Before the comparisons arrive, Jerwin Ancajas just wanted to see where Manny Pacquiao trained

Fadhili Majiha, left, and Jerwin Ancajas exchange punches during a bantamweight fight on the Manny Pacquiao-Chris Algieri undercard in Macao in 2014.
(Chris Hyde / Getty Images)

Hollywood’s Wild Card Boxing Club is already something of a shrine considering the greatness Manny Pacquiao achieved while studying under his mentor Freddie Roach inside its walls.

Judging by the expression of Jerwin Ancajas, the International Boxing Federation super-flyweight champion and Pacquiao countryman, the place has taken on a reputation as hallowed ground in the Philippines.

Ancajas (28-1-1, 19 knockouts), who’ll defend his belt for the fourth time when he meets Mexico’s Israel Gonzalez (21-1, eight KOs) Saturday in Corpus Christi, Texas, urged his handlers to grant him a detour to visit Roach and Wild Card last week.

“I’m so happy and glad to have seen this. My dream has come true now,” Ancajas said. “For me, sir, this is a blessing. I’ve always heard people talking about how famous Wild Card was, and I told myself, ‘Someday, I’ll get there.’ ”


Pacquiao’s magnificent rise to become boxing’s only seven-division champion began just after the turn of the century, when he walked up the gym’s steps to find Roach, creating a union that ranks alongside the bonds between Muhammad Ali and Angelo Dundee, and Joe Frazier and Eddie Futch.

“I showed [Ancajas] around where Manny got his start and I told him I call this ‘the gym Manny built,’ ” Roach said. “He’s so excited. Real nice kid.”

Ancajas knew there’d be American media at his visit, so he made a strong effort to learn English on the flight to LAX, needing only an interpreter for the reporter to respond the best he could in English.

That stroke of kindness reminds of Pacquiao, but Ancajas isn’t about to embrace any hype that he’s the next Pacquiao.


“It’s a pleasure to be compared to Manny because Sir Manny is at the highest level, but, sir, all I can tell you is I’m doing my best, training as hard as I can, to achieve just a little bit of what he’s done,” Ancajas said.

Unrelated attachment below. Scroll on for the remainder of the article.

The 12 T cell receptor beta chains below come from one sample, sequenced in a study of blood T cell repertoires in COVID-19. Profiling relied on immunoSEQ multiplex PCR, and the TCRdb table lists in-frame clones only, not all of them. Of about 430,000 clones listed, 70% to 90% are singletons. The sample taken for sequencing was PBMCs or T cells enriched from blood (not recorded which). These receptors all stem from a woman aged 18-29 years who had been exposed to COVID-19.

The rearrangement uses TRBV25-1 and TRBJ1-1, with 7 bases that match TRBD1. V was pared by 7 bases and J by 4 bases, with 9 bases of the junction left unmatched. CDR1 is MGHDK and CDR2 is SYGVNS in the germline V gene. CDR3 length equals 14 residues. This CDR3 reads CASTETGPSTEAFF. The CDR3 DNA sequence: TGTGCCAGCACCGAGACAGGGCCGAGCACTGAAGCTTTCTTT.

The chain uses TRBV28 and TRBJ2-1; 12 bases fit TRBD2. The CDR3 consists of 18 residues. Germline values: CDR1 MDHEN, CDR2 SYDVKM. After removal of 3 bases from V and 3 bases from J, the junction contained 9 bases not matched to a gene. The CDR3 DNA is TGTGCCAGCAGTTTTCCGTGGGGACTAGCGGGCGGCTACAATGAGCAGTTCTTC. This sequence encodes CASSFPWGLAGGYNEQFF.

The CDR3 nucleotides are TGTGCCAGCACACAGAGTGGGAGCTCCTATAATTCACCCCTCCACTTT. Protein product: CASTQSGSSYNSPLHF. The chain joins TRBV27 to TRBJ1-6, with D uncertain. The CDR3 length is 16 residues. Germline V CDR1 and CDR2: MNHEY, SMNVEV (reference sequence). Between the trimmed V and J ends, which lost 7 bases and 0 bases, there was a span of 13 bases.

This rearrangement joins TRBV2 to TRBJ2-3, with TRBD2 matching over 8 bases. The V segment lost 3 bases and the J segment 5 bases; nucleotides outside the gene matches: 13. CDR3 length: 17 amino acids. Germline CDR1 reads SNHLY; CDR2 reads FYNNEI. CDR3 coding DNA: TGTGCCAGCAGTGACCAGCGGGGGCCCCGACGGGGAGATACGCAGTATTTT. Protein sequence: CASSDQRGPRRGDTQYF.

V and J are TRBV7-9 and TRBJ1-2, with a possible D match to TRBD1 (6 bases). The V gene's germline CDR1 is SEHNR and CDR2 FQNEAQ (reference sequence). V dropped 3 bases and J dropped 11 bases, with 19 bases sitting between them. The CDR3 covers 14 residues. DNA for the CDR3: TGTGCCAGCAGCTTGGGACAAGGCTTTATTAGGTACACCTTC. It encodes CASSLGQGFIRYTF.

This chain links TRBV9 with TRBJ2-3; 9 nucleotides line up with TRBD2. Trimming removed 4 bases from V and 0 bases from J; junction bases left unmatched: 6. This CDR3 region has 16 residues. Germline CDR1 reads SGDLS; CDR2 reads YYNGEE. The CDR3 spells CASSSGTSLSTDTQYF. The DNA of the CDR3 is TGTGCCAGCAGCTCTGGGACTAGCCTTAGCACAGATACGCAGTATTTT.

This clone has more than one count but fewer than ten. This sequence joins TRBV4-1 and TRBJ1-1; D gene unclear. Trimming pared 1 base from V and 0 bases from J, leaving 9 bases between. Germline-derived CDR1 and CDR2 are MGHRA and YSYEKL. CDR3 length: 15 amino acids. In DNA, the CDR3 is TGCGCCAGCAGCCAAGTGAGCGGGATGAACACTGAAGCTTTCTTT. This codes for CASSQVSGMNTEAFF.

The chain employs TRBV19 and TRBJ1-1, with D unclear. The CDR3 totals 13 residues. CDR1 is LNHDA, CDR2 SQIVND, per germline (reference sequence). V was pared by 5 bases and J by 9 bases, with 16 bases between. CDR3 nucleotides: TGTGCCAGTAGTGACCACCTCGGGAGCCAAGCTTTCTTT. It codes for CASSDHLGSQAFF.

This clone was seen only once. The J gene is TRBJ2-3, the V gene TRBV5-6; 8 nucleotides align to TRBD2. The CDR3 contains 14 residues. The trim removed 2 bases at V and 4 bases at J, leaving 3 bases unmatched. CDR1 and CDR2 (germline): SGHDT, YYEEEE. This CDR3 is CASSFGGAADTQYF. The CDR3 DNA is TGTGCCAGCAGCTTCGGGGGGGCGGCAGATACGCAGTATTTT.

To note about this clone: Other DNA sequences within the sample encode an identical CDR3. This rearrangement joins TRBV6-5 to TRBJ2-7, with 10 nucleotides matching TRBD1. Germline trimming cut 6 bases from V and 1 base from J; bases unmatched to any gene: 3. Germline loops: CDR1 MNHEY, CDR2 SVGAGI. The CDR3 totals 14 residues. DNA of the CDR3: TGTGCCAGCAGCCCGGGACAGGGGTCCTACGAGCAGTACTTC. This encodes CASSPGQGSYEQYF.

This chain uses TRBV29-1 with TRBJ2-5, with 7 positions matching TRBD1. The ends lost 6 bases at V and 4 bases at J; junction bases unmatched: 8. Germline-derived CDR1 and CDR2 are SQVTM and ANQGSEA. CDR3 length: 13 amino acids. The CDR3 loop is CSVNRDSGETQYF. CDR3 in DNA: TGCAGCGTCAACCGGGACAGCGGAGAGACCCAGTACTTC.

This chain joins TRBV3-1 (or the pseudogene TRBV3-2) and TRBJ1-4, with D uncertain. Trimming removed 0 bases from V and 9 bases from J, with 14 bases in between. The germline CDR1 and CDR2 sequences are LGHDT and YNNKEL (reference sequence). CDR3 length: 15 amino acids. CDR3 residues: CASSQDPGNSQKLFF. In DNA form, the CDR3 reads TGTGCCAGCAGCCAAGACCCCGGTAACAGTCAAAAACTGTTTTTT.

Although he’s fighting at 118 pounds, Ancajas said he’s capable of gravitating toward the junior-welterweight limit (140 pounds) by the end of his career. Known for his strength, he walks around when not training at 140.

He’s in a division that has received a massive boost of exposure thanks to HBO’s coverage. The network will air a “SuperFly 2” card Feb. 24 at the Forum that will include World Boxing Council champion Srisaket Sor Rungvisai, challenger and flyweight champion Juan Francisco Estrada and another bout featuring former champion Carlos Cuadras.

“I think he’s the only one in the division who can stand up to Sor Rungvisai,” veteran publicist Ricardo Jimenez said.


Ancajas said, “I’m happy to be in there with them, but what I do next depends on my manager and promoter.”

Manager Sean Gibbons said the focus for now is to “build Jerwin’s brand” while he stands as the first Filipino fighter since Pacquiao to have his bouts aired live back in the Philippines.

In the Philippines, Ancajas has built what’s known as “the Survival Camp,” a training facility with intense demands.

“You should come over there. You’d get down to about 175,” Gibbons told a reporter weighing 220 pounds. “The ‘SuperFly’ thing is nice, but he’s going to be bigger in the Philippines, and then whoever’s left, we’ll be happy to fight.”


The hesitance for Ancajas’ promoter Bob Arum to deal with HBO executive Peter Nelson after leaving the network for ESPN is foremost at play, too.

“The only guy who doesn’t know whether to walk or run, and doesn’t know what he’s doing, is Nelson, because Nelson looks at everything as competition with the ‘great’ HBO, which is not the case,” Arum said.

“[SuperFly] is not what I want to do with Jerwin. I want to build him up on ESPN and then move him to major fights. I first want to see what I’ve got. I’m not anxious to join their series right now. There’ll be plenty of time for that.”

That sounds like ducking, too.


“If you’re a real promoter, you’ve got to take your time and build the fighter,” Arum said. “Of course it can be perceived as ducking, but I tell the perceivers … ‘why do I care what you think?’ I have a job to do and I’m not going to do it just because some people say, ‘Let’s see how that comes out.”

Arum was impressed with Ancajas when he saw him fight on the undercard of Pacquiao’s disputed loss in Australia to Jeff Horn in July, and signed him to a co-promotional deal. Ancajas is thrilled about it, considering Arum’s link to Pacquiao and his own interest in things American.

His sons are named Kyrie and Kyle for NBA players Kyrie Irving and Kyle Korver.